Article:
Tutorial Step #4: Python 2.7 or Python 3? instructs to install pip. In my case pip seems to be already installed:

pi@pi3iot:~ $ pip --version
pip 1.5.6 from /usr/lib/python2.7/dist-packages (python 2.7)

I also installed the virtualenvwrapper, as recommended by the tutorial.

I decided to use python3 for my project:

pi@pi3iot:~/planthealthcam $ mkvirtualenv cv -p python3
Running virtualenv with interpreter /usr/bin/python3
Using base prefix '/usr'
New python executable in /home/pi/.virtualenvs/cv/bin/python3
Also creating executable in /home/pi/.virtualenvs/cv/bin/python
Installing setuptools, pip, wheel...done.
virtualenvwrapper.user_scripts creating /home/pi/.virtualenvs/cv/bin/predeactivate
virtualenvwrapper.user_scripts creating /home/pi/.virtualenvs/cv/bin/postdeactivate
virtualenvwrapper.user_scripts creating /home/pi/.virtualenvs/cv/bin/preactivate
virtualenvwrapper.user_scripts creating /home/pi/.virtualenvs/cv/bin/postactivate
virtualenvwrapper.user_scripts creating /home/pi/.virtualenvs/cv/bin/get_env_details
(cv) pi@pi3iot:~/planthealthcam $

Note the (cv) preceding my prompt, indicating that I am in the cv  virtual environment.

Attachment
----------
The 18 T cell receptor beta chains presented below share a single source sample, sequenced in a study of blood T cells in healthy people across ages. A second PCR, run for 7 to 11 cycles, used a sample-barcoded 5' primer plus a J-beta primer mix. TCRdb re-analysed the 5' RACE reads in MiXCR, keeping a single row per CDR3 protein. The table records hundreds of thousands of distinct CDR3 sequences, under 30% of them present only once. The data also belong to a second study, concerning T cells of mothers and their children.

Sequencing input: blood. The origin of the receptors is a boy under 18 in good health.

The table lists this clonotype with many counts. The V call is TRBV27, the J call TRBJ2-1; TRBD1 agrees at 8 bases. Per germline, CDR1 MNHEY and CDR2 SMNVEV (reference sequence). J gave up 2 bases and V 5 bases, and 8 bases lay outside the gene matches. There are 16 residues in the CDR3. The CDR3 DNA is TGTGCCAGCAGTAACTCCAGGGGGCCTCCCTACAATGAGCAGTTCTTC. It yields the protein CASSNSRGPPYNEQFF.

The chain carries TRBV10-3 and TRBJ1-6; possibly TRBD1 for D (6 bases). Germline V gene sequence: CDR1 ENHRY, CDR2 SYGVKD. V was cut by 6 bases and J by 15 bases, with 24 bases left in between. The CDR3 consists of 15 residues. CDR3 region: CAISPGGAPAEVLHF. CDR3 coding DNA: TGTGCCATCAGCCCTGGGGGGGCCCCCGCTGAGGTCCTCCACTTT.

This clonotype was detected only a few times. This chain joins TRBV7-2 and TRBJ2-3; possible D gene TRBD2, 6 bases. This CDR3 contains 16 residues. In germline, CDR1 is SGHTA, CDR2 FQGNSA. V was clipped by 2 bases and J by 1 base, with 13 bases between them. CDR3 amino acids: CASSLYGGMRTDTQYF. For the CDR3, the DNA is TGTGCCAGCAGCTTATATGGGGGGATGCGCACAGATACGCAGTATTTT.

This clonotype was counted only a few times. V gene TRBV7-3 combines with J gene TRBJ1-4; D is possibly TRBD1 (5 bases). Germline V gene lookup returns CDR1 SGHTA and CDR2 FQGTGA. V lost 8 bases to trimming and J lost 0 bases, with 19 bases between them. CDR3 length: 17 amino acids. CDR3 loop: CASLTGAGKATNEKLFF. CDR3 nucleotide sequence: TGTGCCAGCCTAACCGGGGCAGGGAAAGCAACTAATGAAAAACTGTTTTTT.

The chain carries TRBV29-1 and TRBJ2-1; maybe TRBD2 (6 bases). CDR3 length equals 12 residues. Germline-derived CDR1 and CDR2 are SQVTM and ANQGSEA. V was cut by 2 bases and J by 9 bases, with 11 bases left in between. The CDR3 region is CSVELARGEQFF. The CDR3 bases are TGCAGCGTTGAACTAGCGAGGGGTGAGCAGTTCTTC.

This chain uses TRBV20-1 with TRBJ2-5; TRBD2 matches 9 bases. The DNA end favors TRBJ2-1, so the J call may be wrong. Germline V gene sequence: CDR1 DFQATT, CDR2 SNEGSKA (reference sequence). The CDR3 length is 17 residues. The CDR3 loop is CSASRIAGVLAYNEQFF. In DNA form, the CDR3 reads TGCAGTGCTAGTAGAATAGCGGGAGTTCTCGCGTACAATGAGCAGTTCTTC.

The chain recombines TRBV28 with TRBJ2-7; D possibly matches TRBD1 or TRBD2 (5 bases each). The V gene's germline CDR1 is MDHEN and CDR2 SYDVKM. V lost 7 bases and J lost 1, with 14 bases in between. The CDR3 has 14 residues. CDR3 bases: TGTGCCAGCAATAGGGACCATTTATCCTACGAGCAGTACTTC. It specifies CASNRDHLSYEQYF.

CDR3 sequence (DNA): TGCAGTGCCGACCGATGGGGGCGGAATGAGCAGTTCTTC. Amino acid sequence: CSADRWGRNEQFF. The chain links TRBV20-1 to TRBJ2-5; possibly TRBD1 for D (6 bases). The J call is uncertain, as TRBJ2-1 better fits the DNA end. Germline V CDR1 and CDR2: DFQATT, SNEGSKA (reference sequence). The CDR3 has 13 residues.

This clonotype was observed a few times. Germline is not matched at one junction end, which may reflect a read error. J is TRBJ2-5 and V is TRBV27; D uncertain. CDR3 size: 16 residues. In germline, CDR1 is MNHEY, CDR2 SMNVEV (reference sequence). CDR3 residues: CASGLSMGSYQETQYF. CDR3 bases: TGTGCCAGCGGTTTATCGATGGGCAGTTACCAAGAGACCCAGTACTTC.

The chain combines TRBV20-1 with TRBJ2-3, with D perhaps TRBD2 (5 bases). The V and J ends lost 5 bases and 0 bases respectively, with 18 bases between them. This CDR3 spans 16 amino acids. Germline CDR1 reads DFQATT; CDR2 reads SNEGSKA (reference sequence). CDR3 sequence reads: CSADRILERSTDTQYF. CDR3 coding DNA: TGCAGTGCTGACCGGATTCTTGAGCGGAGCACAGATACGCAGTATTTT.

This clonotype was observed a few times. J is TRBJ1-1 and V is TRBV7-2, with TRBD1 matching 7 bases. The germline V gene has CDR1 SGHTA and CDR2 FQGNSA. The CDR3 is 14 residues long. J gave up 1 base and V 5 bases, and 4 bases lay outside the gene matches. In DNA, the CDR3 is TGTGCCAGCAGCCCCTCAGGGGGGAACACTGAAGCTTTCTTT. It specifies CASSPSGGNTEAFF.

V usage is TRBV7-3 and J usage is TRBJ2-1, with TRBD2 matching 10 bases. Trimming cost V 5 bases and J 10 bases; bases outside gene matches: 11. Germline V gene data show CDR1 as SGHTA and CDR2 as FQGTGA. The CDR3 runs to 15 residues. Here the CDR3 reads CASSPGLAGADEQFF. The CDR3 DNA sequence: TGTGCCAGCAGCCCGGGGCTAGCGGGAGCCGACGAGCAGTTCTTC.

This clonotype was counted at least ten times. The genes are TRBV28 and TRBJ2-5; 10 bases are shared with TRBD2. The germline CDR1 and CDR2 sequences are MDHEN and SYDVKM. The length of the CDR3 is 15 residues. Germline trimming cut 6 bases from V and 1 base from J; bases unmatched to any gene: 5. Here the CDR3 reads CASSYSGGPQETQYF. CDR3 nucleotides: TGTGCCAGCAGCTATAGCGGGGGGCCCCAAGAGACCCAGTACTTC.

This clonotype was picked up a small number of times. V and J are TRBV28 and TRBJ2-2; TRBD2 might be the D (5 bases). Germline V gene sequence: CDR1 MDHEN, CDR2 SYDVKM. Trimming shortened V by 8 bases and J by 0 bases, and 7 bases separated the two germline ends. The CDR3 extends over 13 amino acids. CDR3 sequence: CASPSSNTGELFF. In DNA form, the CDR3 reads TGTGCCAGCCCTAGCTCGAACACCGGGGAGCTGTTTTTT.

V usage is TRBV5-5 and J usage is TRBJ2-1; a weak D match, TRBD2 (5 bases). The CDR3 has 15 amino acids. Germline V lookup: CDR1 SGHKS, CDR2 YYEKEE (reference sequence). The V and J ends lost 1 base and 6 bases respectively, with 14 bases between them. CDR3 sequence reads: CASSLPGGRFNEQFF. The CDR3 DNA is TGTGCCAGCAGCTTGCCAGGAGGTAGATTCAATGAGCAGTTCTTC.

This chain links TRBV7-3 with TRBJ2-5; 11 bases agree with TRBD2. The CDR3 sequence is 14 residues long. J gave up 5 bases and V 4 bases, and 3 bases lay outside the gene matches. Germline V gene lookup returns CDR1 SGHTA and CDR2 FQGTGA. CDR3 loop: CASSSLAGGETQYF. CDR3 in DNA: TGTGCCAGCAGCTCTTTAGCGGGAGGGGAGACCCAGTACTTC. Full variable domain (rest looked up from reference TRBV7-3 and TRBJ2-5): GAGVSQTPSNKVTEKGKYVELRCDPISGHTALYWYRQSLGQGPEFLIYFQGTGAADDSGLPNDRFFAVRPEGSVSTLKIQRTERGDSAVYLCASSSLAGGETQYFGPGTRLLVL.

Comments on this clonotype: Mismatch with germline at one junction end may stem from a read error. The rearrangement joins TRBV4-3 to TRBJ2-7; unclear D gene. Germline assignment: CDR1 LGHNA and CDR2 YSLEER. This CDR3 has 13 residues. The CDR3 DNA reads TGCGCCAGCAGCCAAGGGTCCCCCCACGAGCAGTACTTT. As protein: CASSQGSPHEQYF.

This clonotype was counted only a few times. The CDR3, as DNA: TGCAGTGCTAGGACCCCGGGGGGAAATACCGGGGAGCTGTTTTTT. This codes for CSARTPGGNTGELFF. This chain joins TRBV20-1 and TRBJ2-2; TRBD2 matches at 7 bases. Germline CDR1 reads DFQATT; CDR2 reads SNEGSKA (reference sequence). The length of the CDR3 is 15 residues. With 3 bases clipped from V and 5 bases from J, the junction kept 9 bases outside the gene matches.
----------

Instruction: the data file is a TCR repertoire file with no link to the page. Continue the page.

Since I cloned the distribution using git, I used the following make build:

cd ~/opencv/
$ mkdir build
$ cd build
$ cmake -D CMAKE_BUILD_TYPE=RELEASE \
    -D CMAKE_INSTALL_PREFIX=/usr/local \
    -D INSTALL_PYTHON_EXAMPLES=ON \
    -D OPENCV_EXTRA_MODULES_PATH=~/opencv_contrib/modules \
    -D BUILD_EXAMPLES=ON ..

 

Unfortunately the make -j4 build process stoppen after 44% (27 min) with an error compiling ffmpeg:

 

Building CXX object modules/videoio/CMakeFiles/opencv_videoio.dir/src/cap_ffmpeg.cpp.o
[ 44%] Built target opencv_dnn
In file included from /home/pi/opencv/modules/videoio/src/cap_ffmpeg.cpp:47:0:
/home/pi/opencv/modules/videoio/src/cap_ffmpeg_impl.hpp: In member function ‘double CvCapture_FFMPEG::get_fps() const’:
/home/pi/opencv/modules/videoio/src/cap_ffmpeg_impl.hpp:1138:49: error: ‘AVStream’ has no member named ‘r_frame_rate’
     double fps = r2d(ic->streams[video_stream]->r_frame_rate);
                                                 ^
modules/videoio/CMakeFiles/opencv_videoio.dir/build.make:169: recipe for target 'modules/videoio/CMakeFiles/opencv_videoio.dir/src/cap_ffmpeg.cpp.o' failed